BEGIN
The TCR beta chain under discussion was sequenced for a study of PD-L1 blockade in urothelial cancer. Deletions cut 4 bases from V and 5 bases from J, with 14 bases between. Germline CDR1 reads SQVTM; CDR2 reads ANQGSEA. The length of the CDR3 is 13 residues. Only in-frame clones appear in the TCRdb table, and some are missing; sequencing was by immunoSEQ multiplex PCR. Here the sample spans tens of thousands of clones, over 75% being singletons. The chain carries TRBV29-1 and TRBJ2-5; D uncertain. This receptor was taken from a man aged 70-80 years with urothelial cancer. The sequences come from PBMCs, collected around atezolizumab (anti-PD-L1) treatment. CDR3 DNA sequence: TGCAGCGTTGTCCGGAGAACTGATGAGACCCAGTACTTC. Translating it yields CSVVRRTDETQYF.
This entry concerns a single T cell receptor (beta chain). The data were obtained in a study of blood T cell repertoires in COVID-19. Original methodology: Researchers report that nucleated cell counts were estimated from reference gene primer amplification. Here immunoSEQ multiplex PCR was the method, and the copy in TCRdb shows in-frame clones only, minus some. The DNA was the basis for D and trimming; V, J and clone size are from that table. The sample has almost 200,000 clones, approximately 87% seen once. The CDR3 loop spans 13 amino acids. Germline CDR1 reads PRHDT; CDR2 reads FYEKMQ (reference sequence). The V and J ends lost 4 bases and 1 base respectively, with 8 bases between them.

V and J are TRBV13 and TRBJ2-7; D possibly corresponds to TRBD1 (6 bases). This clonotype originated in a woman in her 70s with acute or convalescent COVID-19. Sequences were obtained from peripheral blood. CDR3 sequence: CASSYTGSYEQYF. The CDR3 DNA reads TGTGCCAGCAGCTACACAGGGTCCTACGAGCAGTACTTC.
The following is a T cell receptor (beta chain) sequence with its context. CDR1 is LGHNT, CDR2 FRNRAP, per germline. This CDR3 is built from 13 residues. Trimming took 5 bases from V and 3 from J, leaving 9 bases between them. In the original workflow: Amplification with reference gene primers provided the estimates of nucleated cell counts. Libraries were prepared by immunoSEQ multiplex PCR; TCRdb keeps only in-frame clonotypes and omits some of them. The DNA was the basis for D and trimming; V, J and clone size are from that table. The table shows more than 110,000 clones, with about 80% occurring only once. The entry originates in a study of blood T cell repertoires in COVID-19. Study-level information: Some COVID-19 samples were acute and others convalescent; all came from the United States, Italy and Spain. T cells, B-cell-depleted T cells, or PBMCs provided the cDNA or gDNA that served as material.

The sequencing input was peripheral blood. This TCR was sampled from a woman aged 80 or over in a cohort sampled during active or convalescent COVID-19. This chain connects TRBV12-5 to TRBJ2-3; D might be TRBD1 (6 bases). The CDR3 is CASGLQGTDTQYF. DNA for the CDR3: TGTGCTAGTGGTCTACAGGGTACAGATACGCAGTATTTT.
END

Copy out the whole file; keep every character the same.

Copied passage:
The TCR beta chain under discussion was sequenced for a study of PD-L1 blockade in urothelial cancer. Deletions cut 4 bases from V and 5 bases from J, with 14 bases between. Germline CDR1 reads SQVTM; CDR2 reads ANQGSEA. The length of the CDR3 is 13 residues. Only in-frame clones appear in the TCRdb table, and some are missing; sequencing was by immunoSEQ multiplex PCR. Here the sample spans tens of thousands of clones, over 75% being singletons. The chain carries TRBV29-1 and TRBJ2-5; D uncertain. This receptor was taken from a man aged 70-80 years with urothelial cancer. The sequences come from PBMCs, collected around atezolizumab (anti-PD-L1) treatment. CDR3 DNA sequence: TGCAGCGTTGTCCGGAGAACTGATGAGACCCAGTACTTC. Translating it yields CSVVRRTDETQYF.
This entry concerns a single T cell receptor (beta chain). The data were obtained in a study of blood T cell repertoires in COVID-19. Original methodology: Researchers report that nucleated cell counts were estimated from reference gene primer amplification. Here immunoSEQ multiplex PCR was the method, and the copy in TCRdb shows in-frame clones only, minus some. The DNA was the basis for D and trimming; V, J and clone size are from that table. The sample has almost 200,000 clones, approximately 87% seen once. The CDR3 loop spans 13 amino acids. Germline CDR1 reads PRHDT; CDR2 reads FYEKMQ (reference sequence). The V and J ends lost 4 bases and 1 base respectively, with 8 bases between them.

V and J are TRBV13 and TRBJ2-7; D possibly corresponds to TRBD1 (6 bases). This clonotype originated in a woman in her 70s with acute or convalescent COVID-19. Sequences were obtained from peripheral blood. CDR3 sequence: CASSYTGSYEQYF. The CDR3 DNA reads TGTGCCAGCAGCTACACAGGGTCCTACGAGCAGTACTTC.
The following is a T cell receptor (beta chain) sequence with its context. CDR1 is LGHNT, CDR2 FRNRAP, per germline. This CDR3 is built from 13 residues. Trimming took 5 bases from V and 3 from J, leaving 9 bases between them. In the original workflow: Amplification with reference gene primers provided the estimates of nucleated cell counts. Libraries were prepared by immunoSEQ multiplex PCR; TCRdb keeps only in-frame clonotypes and omits some of them. The DNA was the basis for D and trimming; V, J and clone size are from that table. The table shows more than 110,000 clones, with about 80% occurring only once. The entry originates in a study of blood T cell repertoires in COVID-19. Study-level information: Some COVID-19 samples were acute and others convalescent; all came from the United States, Italy and Spain. T cells, B-cell-depleted T cells, or PBMCs provided the cDNA or gDNA that served as material.

The sequencing input was peripheral blood. This TCR was sampled from a woman aged 80 or over in a cohort sampled during active or convalescent COVID-19. This chain connects TRBV12-5 to TRBJ2-3; D might be TRBD1 (6 bases). The CDR3 is CASGLQGTDTQYF. DNA for the CDR3: TGTGCTAGTGGTCTACAGGGTACAGATACGCAGTATTTT.